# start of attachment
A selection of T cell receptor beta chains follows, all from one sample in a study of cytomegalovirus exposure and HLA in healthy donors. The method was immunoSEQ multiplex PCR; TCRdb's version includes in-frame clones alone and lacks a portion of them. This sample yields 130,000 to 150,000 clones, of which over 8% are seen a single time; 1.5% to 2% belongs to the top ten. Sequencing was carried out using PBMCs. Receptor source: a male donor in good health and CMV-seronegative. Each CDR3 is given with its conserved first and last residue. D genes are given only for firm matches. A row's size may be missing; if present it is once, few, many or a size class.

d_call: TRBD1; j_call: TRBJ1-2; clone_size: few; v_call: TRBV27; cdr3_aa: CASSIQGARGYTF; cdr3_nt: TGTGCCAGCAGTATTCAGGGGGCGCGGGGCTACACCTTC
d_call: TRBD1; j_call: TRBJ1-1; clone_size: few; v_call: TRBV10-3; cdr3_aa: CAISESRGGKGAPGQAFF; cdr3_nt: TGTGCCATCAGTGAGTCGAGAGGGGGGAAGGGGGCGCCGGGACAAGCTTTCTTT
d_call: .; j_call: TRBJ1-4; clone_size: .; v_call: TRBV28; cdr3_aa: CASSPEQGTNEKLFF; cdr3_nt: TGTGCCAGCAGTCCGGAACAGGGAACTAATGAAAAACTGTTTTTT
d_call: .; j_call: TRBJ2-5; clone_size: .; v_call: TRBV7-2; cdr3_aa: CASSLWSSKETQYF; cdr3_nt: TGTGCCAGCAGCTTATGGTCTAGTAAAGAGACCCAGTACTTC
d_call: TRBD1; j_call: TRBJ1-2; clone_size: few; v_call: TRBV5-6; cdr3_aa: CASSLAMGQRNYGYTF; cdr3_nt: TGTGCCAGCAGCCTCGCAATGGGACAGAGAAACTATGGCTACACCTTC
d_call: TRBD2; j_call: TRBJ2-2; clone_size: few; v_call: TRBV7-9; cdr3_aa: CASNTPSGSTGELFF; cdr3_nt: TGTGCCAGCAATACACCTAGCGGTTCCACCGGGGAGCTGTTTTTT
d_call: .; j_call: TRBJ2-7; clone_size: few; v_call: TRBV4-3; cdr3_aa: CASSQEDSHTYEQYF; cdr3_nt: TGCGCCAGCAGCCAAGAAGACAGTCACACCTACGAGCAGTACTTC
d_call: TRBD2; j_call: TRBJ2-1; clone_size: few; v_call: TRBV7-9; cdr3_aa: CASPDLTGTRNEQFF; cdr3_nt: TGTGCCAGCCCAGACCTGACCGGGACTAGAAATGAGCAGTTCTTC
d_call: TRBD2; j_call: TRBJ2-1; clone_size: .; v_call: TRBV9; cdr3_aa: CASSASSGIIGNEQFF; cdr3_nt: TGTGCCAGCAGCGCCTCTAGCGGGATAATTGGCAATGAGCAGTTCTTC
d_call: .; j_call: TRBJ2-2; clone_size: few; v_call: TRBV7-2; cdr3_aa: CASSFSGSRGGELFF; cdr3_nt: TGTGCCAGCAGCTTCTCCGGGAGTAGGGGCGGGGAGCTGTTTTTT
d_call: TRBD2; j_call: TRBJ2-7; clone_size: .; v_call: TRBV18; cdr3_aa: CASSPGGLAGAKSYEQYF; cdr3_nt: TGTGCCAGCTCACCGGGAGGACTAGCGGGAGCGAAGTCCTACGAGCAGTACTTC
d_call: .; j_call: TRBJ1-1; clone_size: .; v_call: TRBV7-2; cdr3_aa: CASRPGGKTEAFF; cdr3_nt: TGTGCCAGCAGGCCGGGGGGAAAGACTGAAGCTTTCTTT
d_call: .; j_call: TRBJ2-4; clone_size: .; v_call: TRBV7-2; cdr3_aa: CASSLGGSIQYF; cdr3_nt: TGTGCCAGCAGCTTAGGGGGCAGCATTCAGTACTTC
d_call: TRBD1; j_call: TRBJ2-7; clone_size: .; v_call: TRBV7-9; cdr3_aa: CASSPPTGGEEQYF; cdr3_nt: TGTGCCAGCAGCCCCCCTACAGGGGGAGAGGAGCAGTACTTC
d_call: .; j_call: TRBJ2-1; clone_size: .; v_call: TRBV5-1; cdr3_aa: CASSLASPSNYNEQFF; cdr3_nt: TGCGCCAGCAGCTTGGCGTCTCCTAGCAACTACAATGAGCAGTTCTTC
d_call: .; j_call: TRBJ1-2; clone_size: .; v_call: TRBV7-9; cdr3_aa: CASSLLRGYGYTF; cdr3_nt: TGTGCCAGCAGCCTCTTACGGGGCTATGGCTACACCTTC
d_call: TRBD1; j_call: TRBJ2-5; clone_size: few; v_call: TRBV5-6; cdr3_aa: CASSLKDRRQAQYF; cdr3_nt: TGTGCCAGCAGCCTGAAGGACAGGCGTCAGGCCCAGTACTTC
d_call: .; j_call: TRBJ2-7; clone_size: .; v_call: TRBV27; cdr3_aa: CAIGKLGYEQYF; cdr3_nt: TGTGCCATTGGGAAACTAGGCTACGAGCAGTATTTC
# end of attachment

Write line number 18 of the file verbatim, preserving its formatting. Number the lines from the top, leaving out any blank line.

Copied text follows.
d_call: TRBD1; j_call: TRBJ2-5; clone_size: few; v_call: TRBV5-6; cdr3_aa: CASSLKDRRQAQYF; cdr3_nt: TGTGCCAGCAGCCTGAAGGACAGGCGTCAGGCCCAGTACTTC